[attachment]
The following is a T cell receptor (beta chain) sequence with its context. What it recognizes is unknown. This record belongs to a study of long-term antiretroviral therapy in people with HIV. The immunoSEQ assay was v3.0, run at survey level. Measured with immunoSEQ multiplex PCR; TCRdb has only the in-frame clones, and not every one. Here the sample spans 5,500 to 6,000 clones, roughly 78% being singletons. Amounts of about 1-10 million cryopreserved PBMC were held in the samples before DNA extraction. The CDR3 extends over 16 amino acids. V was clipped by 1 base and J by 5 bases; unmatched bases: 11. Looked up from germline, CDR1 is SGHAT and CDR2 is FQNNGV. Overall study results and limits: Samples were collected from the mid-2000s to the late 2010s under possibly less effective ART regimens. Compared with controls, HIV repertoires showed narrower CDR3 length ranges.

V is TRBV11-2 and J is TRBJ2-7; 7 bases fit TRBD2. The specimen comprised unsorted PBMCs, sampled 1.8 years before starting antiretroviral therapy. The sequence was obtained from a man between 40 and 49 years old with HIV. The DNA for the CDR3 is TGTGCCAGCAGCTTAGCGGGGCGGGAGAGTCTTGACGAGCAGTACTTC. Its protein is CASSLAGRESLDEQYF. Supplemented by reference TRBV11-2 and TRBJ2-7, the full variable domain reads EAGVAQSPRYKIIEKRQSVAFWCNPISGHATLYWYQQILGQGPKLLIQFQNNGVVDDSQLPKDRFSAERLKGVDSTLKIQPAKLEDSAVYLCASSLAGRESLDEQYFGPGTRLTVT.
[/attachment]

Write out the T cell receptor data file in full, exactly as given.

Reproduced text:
The following is a T cell receptor (beta chain) sequence with its context. What it recognizes is unknown. This record belongs to a study of long-term antiretroviral therapy in people with HIV. The immunoSEQ assay was v3.0, run at survey level. Measured with immunoSEQ multiplex PCR; TCRdb has only the in-frame clones, and not every one. Here the sample spans 5,500 to 6,000 clones, roughly 78% being singletons. Amounts of about 1-10 million cryopreserved PBMC were held in the samples before DNA extraction. The CDR3 extends over 16 amino acids. V was clipped by 1 base and J by 5 bases; unmatched bases: 11. Looked up from germline, CDR1 is SGHAT and CDR2 is FQNNGV. Overall study results and limits: Samples were collected from the mid-2000s to the late 2010s under possibly less effective ART regimens. Compared with controls, HIV repertoires showed narrower CDR3 length ranges.

V is TRBV11-2 and J is TRBJ2-7; 7 bases fit TRBD2. The specimen comprised unsorted PBMCs, sampled 1.8 years before starting antiretroviral therapy. The sequence was obtained from a man between 40 and 49 years old with HIV. The DNA for the CDR3 is TGTGCCAGCAGCTTAGCGGGGCGGGAGAGTCTTGACGAGCAGTACTTC. Its protein is CASSLAGRESLDEQYF. Supplemented by reference TRBV11-2 and TRBJ2-7, the full variable domain reads EAGVAQSPRYKIIEKRQSVAFWCNPISGHATLYWYQQILGQGPKLLIQFQNNGVVDDSQLPKDRFSAERLKGVDSTLKIQPAKLEDSAVYLCASSLAGRESLDEQYFGPGTRLTVT.